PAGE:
Disputes following cybersecurity incidents have become increasingly common, so work product protections are crucial for attorneys and their clients to consider. The work product doctrine generally protects material, such as documents and tangible things, prepared by or at the direction of party’s counsel in anticipation of litigation from discovery by an adverse party. Work product protections can also extend to third parties, such as consultants, insurers, employees, or agents who prepare material to assist a party’s counsel with preparation for litigation. Work product protections do not extend to documents prepared in the ordinary course of business or for non-litigation purposes. Attorney work product protections are not absolute and, like attorney-client privilege, can be waived.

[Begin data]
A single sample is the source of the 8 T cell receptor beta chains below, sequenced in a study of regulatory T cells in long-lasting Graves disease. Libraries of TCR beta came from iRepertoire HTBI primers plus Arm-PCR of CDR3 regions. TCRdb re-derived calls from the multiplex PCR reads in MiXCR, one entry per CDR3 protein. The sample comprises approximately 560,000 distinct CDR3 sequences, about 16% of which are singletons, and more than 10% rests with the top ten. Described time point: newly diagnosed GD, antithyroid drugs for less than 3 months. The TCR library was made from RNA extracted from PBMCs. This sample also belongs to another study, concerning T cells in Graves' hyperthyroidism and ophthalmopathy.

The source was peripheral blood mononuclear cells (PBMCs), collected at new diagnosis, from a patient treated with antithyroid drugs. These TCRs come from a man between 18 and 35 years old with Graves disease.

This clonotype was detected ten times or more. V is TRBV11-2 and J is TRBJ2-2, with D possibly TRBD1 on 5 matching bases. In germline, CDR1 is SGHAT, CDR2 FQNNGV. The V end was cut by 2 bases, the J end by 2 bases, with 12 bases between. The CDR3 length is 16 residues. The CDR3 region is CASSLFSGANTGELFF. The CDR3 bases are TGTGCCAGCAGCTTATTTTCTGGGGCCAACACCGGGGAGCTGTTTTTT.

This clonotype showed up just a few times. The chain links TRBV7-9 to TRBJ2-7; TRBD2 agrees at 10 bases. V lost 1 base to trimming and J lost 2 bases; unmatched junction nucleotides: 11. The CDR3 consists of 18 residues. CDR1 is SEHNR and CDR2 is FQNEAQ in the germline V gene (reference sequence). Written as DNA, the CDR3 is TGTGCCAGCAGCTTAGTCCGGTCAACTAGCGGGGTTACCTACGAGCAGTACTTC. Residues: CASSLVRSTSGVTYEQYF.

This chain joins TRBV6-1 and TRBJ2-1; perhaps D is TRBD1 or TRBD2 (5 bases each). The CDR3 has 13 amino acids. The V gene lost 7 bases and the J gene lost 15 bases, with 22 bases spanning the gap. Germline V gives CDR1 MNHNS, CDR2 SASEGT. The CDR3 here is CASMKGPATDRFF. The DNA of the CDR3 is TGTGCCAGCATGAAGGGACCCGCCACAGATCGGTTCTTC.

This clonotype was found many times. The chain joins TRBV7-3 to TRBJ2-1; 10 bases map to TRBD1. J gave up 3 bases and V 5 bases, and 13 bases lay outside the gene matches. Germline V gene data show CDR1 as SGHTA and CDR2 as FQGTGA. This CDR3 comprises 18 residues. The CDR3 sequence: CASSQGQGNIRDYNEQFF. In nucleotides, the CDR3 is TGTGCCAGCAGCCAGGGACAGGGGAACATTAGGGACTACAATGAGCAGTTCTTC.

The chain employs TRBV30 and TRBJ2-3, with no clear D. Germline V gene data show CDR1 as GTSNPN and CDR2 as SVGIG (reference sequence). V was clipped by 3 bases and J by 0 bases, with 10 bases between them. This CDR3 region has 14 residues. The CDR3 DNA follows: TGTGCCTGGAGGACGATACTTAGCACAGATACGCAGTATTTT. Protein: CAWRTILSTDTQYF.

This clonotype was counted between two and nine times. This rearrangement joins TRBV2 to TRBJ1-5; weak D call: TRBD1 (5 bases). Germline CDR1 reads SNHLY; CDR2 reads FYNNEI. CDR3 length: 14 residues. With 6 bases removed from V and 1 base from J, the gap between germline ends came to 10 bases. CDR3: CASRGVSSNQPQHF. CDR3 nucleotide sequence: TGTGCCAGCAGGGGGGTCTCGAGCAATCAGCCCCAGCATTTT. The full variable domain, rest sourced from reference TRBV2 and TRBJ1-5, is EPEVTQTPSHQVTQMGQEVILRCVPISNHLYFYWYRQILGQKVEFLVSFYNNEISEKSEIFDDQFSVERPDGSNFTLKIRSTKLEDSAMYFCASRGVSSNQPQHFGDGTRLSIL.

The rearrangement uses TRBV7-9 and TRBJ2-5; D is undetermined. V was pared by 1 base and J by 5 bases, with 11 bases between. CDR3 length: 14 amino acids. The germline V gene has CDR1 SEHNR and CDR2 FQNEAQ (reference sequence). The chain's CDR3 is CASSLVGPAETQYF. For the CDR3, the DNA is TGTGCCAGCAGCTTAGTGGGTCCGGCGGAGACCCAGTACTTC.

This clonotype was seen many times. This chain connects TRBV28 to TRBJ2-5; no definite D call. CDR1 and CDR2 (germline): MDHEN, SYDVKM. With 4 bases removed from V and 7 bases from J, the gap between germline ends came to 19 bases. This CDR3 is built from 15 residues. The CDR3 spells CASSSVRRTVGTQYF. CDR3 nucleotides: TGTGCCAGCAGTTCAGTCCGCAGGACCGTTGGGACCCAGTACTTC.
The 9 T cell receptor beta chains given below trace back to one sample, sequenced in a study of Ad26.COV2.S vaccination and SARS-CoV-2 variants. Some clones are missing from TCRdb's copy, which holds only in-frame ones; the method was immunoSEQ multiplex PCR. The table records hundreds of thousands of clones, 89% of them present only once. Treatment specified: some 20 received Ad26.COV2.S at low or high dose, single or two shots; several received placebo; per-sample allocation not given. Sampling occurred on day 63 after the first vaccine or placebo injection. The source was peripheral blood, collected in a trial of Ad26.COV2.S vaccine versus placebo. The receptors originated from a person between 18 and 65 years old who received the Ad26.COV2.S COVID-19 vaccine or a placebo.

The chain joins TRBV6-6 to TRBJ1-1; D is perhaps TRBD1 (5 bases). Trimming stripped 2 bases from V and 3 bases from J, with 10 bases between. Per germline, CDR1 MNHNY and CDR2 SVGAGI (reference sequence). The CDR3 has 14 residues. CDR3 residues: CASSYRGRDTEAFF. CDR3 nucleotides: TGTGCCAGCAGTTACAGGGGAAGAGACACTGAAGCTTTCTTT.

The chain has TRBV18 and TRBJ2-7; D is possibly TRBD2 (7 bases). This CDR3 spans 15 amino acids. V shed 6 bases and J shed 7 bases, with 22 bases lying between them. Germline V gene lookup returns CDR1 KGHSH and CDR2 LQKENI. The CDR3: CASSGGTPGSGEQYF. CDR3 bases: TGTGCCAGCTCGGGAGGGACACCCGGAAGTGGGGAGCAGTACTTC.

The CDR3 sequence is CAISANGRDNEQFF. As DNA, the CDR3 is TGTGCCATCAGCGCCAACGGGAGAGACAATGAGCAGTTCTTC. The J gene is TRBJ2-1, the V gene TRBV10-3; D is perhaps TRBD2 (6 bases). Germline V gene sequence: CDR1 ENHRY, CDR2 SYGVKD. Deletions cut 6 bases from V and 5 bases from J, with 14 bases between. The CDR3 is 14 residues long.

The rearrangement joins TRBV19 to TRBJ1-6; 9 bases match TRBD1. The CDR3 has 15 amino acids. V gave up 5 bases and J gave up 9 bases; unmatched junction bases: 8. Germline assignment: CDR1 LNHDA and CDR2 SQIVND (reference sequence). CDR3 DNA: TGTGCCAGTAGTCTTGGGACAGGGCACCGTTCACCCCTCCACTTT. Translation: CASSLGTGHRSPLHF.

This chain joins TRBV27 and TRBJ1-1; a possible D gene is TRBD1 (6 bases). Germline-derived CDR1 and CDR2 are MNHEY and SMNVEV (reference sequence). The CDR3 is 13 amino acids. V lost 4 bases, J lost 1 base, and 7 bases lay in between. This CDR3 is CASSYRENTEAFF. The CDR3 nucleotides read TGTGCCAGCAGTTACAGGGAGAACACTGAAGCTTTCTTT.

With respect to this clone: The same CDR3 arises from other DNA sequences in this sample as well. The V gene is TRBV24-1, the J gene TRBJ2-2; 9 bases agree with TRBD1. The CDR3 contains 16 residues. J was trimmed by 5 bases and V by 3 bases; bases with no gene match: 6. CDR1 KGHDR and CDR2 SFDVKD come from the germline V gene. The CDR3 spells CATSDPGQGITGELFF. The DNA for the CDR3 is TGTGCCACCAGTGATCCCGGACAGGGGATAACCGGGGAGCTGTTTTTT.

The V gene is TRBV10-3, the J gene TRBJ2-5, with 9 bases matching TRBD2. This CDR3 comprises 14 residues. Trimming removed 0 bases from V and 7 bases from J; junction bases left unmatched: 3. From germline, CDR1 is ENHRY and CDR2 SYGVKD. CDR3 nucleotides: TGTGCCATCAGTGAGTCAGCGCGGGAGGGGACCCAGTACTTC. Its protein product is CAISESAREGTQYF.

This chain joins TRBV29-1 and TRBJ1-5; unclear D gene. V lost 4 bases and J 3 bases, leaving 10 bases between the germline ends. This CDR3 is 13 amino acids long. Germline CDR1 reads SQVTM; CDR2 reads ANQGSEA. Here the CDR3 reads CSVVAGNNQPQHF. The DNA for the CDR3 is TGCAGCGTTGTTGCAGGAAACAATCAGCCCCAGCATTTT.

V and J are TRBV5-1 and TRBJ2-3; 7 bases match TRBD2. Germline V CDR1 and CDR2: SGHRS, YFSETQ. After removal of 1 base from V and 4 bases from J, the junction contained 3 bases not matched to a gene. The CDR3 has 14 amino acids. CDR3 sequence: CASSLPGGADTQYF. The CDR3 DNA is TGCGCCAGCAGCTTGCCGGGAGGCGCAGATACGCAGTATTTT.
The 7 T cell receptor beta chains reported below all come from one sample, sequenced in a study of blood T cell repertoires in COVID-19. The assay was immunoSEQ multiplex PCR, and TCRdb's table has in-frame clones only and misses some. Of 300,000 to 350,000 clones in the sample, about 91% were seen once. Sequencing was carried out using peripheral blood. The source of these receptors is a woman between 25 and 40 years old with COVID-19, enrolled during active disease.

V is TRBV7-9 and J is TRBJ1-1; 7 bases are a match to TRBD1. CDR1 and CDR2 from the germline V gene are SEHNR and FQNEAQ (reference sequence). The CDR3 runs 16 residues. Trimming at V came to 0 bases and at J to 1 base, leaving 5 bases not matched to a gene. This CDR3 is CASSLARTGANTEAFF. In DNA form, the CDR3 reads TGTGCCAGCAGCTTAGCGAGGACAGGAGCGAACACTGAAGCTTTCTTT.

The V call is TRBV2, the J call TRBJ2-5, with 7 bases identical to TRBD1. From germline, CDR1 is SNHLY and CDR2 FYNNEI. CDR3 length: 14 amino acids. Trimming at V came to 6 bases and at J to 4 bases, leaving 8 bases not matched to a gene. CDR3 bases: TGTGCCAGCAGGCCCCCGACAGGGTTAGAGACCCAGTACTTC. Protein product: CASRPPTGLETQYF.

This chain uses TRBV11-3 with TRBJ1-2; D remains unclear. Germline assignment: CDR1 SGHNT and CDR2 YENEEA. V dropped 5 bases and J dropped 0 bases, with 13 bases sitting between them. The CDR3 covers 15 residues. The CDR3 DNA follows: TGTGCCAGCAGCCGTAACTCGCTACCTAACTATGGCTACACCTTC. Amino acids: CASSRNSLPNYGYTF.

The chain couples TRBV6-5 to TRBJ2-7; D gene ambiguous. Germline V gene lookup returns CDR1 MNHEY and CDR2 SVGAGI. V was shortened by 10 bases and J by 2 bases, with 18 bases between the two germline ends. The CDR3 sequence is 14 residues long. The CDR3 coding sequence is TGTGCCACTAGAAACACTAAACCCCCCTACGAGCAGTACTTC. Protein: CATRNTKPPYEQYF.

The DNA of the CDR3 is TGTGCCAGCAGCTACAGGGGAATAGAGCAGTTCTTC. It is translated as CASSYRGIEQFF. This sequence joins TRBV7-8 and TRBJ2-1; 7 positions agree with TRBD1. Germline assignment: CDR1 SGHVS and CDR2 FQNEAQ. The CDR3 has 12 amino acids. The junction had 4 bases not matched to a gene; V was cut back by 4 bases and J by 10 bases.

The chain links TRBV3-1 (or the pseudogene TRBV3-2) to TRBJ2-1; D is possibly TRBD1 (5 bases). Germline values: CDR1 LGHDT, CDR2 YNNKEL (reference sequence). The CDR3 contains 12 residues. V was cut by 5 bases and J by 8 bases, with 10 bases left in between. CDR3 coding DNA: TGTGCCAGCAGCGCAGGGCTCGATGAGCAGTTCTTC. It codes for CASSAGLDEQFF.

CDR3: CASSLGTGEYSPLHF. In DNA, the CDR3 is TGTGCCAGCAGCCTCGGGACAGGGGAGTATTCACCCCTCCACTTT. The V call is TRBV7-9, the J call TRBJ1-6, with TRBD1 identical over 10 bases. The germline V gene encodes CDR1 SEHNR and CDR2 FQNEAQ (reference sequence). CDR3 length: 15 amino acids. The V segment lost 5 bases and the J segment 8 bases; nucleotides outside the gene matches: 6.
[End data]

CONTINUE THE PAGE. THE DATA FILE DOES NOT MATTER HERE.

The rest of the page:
Attorneys have obligations to understand and to take appropriate measures to maintain privilege and work product protections in the context of cybersecurity incidents and related disputes. ABA Rule of Professional Conduct 1.6 (adopted by state bodies governing the legal profession in some fashion) requires attorneys to maintain the confidentiality of information relating to the representation of a client. “[C]lient-lawyer confidentiality is given effect by . . . the attorney-client privilege, the work product doctrine and the rule of confidentiality established in professional ethics.” Model R. Pro. Conduct r. 1.6, Cmt. 13 (Am. Bar Ass’n).